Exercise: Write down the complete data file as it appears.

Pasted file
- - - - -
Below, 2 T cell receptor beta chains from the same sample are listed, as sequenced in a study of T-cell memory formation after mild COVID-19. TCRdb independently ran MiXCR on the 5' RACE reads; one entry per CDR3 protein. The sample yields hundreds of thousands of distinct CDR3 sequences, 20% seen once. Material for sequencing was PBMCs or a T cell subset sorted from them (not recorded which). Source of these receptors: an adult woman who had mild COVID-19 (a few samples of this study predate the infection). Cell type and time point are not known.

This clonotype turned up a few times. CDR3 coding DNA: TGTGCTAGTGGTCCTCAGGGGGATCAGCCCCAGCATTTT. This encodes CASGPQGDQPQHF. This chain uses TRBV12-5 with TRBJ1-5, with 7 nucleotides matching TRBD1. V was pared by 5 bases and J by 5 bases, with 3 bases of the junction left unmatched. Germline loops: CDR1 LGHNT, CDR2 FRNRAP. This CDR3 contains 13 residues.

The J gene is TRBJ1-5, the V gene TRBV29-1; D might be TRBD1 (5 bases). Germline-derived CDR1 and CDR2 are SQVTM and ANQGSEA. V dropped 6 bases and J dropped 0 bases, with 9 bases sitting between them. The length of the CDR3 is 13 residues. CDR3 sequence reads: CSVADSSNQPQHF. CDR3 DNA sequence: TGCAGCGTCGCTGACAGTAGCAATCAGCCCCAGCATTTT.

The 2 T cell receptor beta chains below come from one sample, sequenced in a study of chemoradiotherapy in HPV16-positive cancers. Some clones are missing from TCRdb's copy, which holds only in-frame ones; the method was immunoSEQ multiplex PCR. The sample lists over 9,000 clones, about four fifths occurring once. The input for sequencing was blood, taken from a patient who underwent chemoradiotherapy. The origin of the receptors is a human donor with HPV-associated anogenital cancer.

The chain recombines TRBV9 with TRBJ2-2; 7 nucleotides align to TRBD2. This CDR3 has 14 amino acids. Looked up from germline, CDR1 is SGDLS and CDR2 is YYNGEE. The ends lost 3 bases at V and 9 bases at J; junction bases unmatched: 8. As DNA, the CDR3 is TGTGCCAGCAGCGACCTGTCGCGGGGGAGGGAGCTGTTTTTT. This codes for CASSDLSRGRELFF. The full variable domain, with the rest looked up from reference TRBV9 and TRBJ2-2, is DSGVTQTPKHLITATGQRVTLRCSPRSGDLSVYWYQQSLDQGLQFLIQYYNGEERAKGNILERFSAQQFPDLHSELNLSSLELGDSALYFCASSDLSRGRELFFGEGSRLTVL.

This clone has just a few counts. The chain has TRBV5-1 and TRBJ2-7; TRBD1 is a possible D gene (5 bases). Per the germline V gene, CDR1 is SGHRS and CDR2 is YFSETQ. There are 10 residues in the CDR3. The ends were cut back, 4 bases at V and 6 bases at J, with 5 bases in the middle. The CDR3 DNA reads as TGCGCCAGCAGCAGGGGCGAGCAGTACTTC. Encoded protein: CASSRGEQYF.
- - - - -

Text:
Below, 2 T cell receptor beta chains from the same sample are listed, as sequenced in a study of T-cell memory formation after mild COVID-19. TCRdb independently ran MiXCR on the 5' RACE reads; one entry per CDR3 protein. The sample yields hundreds of thousands of distinct CDR3 sequences, 20% seen once. Material for sequencing was PBMCs or a T cell subset sorted from them (not recorded which). Source of these receptors: an adult woman who had mild COVID-19 (a few samples of this study predate the infection). Cell type and time point are not known.

This clonotype turned up a few times. CDR3 coding DNA: TGTGCTAGTGGTCCTCAGGGGGATCAGCCCCAGCATTTT. This encodes CASGPQGDQPQHF. This chain uses TRBV12-5 with TRBJ1-5, with 7 nucleotides matching TRBD1. V was pared by 5 bases and J by 5 bases, with 3 bases of the junction left unmatched. Germline loops: CDR1 LGHNT, CDR2 FRNRAP. This CDR3 contains 13 residues.

The J gene is TRBJ1-5, the V gene TRBV29-1; D might be TRBD1 (5 bases). Germline-derived CDR1 and CDR2 are SQVTM and ANQGSEA. V dropped 6 bases and J dropped 0 bases, with 9 bases sitting between them. The length of the CDR3 is 13 residues. CDR3 sequence reads: CSVADSSNQPQHF. CDR3 DNA sequence: TGCAGCGTCGCTGACAGTAGCAATCAGCCCCAGCATTTT.

The 2 T cell receptor beta chains below come from one sample, sequenced in a study of chemoradiotherapy in HPV16-positive cancers. Some clones are missing from TCRdb's copy, which holds only in-frame ones; the method was immunoSEQ multiplex PCR. The sample lists over 9,000 clones, about four fifths occurring once. The input for sequencing was blood, taken from a patient who underwent chemoradiotherapy. The origin of the receptors is a human donor with HPV-associated anogenital cancer.

The chain recombines TRBV9 with TRBJ2-2; 7 nucleotides align to TRBD2. This CDR3 has 14 amino acids. Looked up from germline, CDR1 is SGDLS and CDR2 is YYNGEE. The ends lost 3 bases at V and 9 bases at J; junction bases unmatched: 8. As DNA, the CDR3 is TGTGCCAGCAGCGACCTGTCGCGGGGGAGGGAGCTGTTTTTT. This codes for CASSDLSRGRELFF. The full variable domain, with the rest looked up from reference TRBV9 and TRBJ2-2, is DSGVTQTPKHLITATGQRVTLRCSPRSGDLSVYWYQQSLDQGLQFLIQYYNGEERAKGNILERFSAQQFPDLHSELNLSSLELGDSALYFCASSDLSRGRELFFGEGSRLTVL.

This clone has just a few counts. The chain has TRBV5-1 and TRBJ2-7; TRBD1 is a possible D gene (5 bases). Per the germline V gene, CDR1 is SGHRS and CDR2 is YFSETQ. There are 10 residues in the CDR3. The ends were cut back, 4 bases at V and 6 bases at J, with 5 bases in the middle. The CDR3 DNA reads as TGCGCCAGCAGCAGGGGCGAGCAGTACTTC. Encoded protein: CASSRGEQYF.